(c)- In my view, the translator of the original Babylonian dates ignored the relationship between the Macedonian/Seleucid and Babylonian months at the time of translation because it was of little relevance to him and his mission in Babylon. He was simply interested in converting the original "difficult" Babylonian lunar dates to something useful/meaningful that he could take away and use in his work. There was no point in his converting some old lunar dates into a different local calendar to take with him home, or spending extra time transposing the Babylonian dates to Macedonian followed by conversion from the latter into his own calendar. So, he made a single conversion: Babylonian lunar dates to his own schematic calendar with predetermined month-lengths and fixed intercalary rules. The advantage with this calendar was that it acted like a stopwatch. It required no fixed era, first month, epoch of day, and its months were independent of the observation of the lunar crescent (or its predicted time). The user (Hipparchus) would choose an era, a first calendar month, an epoch for day, and then begin converting the "difficult" Babylonian lunar dates to his own schematic calendar. This meant that he could leave Babylon at the end of his stay, go anywhere in the world, and still be able to work out the exact number of days from a past astronomical event in Babylon to his own time. Hence his lack of interest in the relationship between the Babylonian and Macedonian months in Babylonia. What Hipparchus (or an equally competent astronomer) did was extremely simple. On his departure from home, he kept track of the number of elapsed days until he got to Babylon (= d1). He then added to this the number of days he spent talking to his Babylonian colleagues (perhaps originally through a translator), touring the city, etc. until the day he decided to convert the Babylonian dates (= d2). The total d1 + d2 enabled him to locate the day of the current month in his own calendar. Synchronising this with the corresponding Babylonian day, he requested the list of Babylonian month-lengths (i.e., tablets similar to the Lunar Text 39 etc.). Going through the Babylonian astronomical records (perhaps with the aid of an assistance) he picked the events he was interested in one by one. For each of them, he went back to the list of Babylonian month-lengths and counted from the day of translation backwards until he got to the day of the original observation (= d3). He then went back to his own calendar and counted backwards exactly the same number of days (= d3) until he got the days of his chosen Babylonian observations mapped into his own calendar one by one. That is it. His job was done. So, off he went with no fear of getting confused back home. I have never believed in an intermediary stage, involving conversion to a local (civil) Seleucid calendar, because it is simply unnecessary. It amounts to transposing the original Babylonian dates into two different calendars for no apparent reason. As for the era and first month of his schematic calendar, Hipparchus took Artemisios (almost) = Nisanu 311 BC because, Dios was, back in his country, roughly aligned with the Babylonian Tashritu. And, we have some clear evidence to show that Dios was indeed roughly aligned with Tashritu in Macedonia and Asia Minor (i.e., pre Granicus alignment). This is the gist of my arguments. And I have one of the Chaldean entries to show that its date is not according to a Babylonian type lunisolar calendar (whether with Babylonian or Macedonian month-names). It is a converted date and therefore slightly differs from the original Babylonian. One may argue that the apparent slight difference is due to the difference between the Seleucid civil and Babylonian lunisolar calendars. But I see no sense in Hipparchus taking the trouble to transpose the original Babylonian dates into the local Seleucid calendar (with its particular intercalary rules) and then from the latter to his own calendar with a different intercalary cycle. I am getting rid of this transitional stage because it simply defies logic. I believe Hipparchus mapped the original Babylonian lunar dates directly into his own calendar because he was a wise man. If he was a nut, then that is a different proposition I have no intention of considering.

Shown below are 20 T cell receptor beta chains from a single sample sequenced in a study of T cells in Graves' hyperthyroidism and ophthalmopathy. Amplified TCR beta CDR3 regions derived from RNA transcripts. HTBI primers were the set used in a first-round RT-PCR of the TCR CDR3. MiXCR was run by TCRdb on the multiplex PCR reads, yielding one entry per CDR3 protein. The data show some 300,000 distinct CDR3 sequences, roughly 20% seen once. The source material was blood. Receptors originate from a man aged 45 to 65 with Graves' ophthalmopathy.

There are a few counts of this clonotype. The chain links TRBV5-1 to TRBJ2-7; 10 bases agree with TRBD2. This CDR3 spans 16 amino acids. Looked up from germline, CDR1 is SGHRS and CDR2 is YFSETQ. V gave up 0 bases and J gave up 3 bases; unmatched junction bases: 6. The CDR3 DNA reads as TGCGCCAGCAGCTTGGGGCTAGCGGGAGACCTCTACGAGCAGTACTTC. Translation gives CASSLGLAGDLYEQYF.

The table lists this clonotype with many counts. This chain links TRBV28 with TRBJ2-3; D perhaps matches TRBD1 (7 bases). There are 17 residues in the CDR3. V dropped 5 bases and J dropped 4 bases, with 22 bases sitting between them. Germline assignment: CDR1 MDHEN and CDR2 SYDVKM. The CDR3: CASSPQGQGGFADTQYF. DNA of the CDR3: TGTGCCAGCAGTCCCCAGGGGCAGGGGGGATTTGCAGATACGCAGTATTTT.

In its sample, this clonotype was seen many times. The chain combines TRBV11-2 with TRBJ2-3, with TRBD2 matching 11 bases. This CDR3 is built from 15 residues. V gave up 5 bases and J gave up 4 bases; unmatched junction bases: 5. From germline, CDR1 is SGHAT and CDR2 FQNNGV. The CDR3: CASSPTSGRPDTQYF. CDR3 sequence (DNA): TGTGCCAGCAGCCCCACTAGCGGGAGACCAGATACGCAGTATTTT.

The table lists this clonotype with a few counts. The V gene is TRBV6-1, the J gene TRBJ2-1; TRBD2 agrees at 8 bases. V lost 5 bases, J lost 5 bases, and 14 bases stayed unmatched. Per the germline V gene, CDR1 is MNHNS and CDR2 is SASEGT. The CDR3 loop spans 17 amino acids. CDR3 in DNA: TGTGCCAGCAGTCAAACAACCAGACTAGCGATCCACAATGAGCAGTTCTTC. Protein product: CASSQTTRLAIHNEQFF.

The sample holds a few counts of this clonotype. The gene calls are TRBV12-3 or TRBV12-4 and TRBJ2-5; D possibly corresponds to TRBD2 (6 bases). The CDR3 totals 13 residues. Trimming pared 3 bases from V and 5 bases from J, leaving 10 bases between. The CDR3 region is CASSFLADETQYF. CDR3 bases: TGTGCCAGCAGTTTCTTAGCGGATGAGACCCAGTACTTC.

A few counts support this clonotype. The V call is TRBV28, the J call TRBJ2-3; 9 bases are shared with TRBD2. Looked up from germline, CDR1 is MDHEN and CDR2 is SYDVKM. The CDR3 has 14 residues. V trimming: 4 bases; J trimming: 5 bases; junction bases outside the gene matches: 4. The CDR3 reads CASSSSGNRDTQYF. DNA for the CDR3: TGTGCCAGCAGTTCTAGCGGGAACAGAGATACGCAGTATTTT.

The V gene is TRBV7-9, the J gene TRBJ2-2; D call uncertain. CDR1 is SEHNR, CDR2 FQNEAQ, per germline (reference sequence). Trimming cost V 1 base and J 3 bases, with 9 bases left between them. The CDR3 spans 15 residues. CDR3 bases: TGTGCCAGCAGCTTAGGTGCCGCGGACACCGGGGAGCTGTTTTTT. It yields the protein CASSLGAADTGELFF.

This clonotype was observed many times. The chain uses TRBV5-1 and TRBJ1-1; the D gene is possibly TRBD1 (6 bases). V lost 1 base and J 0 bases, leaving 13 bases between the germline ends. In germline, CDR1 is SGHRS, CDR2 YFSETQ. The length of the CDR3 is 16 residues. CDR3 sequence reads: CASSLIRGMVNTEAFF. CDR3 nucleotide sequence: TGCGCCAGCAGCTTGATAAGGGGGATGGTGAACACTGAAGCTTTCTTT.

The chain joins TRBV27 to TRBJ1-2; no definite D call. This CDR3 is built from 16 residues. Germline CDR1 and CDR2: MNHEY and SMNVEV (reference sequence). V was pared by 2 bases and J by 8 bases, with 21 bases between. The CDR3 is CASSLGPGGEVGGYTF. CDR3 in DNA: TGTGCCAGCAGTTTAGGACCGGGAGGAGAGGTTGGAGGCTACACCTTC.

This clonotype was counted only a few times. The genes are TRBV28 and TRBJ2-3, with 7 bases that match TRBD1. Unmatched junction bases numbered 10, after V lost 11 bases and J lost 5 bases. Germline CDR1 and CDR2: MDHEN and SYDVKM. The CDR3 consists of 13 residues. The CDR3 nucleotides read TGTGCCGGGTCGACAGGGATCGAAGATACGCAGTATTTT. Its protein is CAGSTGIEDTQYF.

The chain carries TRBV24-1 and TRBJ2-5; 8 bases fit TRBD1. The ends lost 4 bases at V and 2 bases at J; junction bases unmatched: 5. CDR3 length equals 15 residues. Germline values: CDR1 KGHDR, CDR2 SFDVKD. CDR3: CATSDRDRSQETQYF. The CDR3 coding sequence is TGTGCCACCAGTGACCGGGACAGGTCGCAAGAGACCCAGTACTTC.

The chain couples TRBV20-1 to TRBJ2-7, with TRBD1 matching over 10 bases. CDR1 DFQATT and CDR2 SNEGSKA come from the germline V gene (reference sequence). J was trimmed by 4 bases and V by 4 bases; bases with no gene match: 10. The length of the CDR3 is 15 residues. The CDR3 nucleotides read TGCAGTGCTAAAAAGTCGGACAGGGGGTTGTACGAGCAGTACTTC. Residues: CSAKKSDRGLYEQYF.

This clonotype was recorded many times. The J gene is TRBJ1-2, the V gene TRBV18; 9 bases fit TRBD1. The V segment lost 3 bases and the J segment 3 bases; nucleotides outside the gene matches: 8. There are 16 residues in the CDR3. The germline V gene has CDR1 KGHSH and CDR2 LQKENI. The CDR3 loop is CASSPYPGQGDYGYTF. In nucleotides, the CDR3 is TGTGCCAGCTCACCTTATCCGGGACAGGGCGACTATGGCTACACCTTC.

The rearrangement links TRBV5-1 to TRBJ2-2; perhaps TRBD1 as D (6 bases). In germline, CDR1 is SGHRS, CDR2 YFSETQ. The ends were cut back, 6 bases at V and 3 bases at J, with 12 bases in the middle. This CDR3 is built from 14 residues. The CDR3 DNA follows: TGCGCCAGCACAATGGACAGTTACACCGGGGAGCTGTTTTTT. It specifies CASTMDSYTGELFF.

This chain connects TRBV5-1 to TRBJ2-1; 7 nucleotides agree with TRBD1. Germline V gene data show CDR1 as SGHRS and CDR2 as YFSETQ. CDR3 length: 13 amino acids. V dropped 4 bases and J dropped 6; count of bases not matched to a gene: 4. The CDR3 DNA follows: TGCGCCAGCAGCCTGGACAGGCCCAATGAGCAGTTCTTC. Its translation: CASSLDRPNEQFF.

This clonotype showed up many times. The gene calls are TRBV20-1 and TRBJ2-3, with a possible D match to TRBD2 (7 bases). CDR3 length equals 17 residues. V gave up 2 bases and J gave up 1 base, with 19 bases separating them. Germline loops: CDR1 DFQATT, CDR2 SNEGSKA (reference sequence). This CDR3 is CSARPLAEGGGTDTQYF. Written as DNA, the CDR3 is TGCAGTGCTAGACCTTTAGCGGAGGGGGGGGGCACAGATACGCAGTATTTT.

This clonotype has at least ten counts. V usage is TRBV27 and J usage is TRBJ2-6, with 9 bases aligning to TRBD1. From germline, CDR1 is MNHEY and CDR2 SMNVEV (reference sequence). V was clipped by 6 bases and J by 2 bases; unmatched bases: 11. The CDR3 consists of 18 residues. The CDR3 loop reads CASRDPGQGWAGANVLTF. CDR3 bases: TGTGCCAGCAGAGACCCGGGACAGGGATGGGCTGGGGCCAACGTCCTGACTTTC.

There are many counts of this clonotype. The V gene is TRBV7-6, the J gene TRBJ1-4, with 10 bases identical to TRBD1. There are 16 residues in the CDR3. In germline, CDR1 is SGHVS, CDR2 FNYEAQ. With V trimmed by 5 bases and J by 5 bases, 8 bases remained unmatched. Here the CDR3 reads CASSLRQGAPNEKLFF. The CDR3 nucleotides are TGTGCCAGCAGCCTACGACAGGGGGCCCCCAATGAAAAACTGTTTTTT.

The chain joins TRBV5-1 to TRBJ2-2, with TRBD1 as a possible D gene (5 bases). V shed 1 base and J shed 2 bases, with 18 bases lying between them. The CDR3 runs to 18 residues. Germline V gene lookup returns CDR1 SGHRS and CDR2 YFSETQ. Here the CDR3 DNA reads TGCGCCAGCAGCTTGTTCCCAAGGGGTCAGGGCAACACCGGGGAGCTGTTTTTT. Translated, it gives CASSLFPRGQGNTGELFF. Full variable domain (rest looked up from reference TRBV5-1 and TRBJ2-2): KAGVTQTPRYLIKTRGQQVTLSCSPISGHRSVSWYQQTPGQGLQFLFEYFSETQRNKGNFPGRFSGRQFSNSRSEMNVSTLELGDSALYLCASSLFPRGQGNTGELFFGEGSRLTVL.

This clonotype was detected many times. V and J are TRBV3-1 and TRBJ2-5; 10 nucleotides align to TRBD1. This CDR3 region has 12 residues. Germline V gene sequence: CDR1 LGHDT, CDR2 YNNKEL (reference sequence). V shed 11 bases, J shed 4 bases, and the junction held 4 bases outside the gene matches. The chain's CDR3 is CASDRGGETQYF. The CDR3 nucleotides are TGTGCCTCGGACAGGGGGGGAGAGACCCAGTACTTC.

(CJB): You held that this mis-translation was made long after the event and probably at some provincial site whence it came eventually to Ptolemy in Alexandria. If I understand you correctly, from this post and from your recent posts on the HASTRO-L list, it is now your view that the translation was actually made in Babylon after all, very possibly by Hipparchus himself but in any case by a non-Babylonian astronomer (though I am unclear what exactly you mean by "translation" because you objected when I inferred on HASTRO-L that you thought Hipparchus was able to read cuneiform or Aramaic).

          (FA): I believe the apparent mis-translation, combining the Macedonian/Seleucid month-names with Seleucid years on the Babylonian rather than Macedonian count indicates that the three Chaldean dates do not represent the Babylonian-Macedonian month alignments in Babylonia. They are simply the months in the calendar of the translator. So, the translation either happened on the spot in Babylon (more likely - with Hipparchus being aided by a bilingual Babylonian, conversant in both Greek and the local tongue), or Hipparchus simply kept a record of the number of elapsed days for each of the past Babylonian astronomical observations, went back home and then mapped them into his own calendar (in either case he had no use for the Babylonian months of the original observations or their relation with those of the Seleucid civil calendar). I cannot decide for Hipparchus but personally believe that he converted the dates while still in Babylon to minimise error. If in doubt, he could have consulted the originals in Babylon whereas back home, he wouldn't have had the opportunity to do so.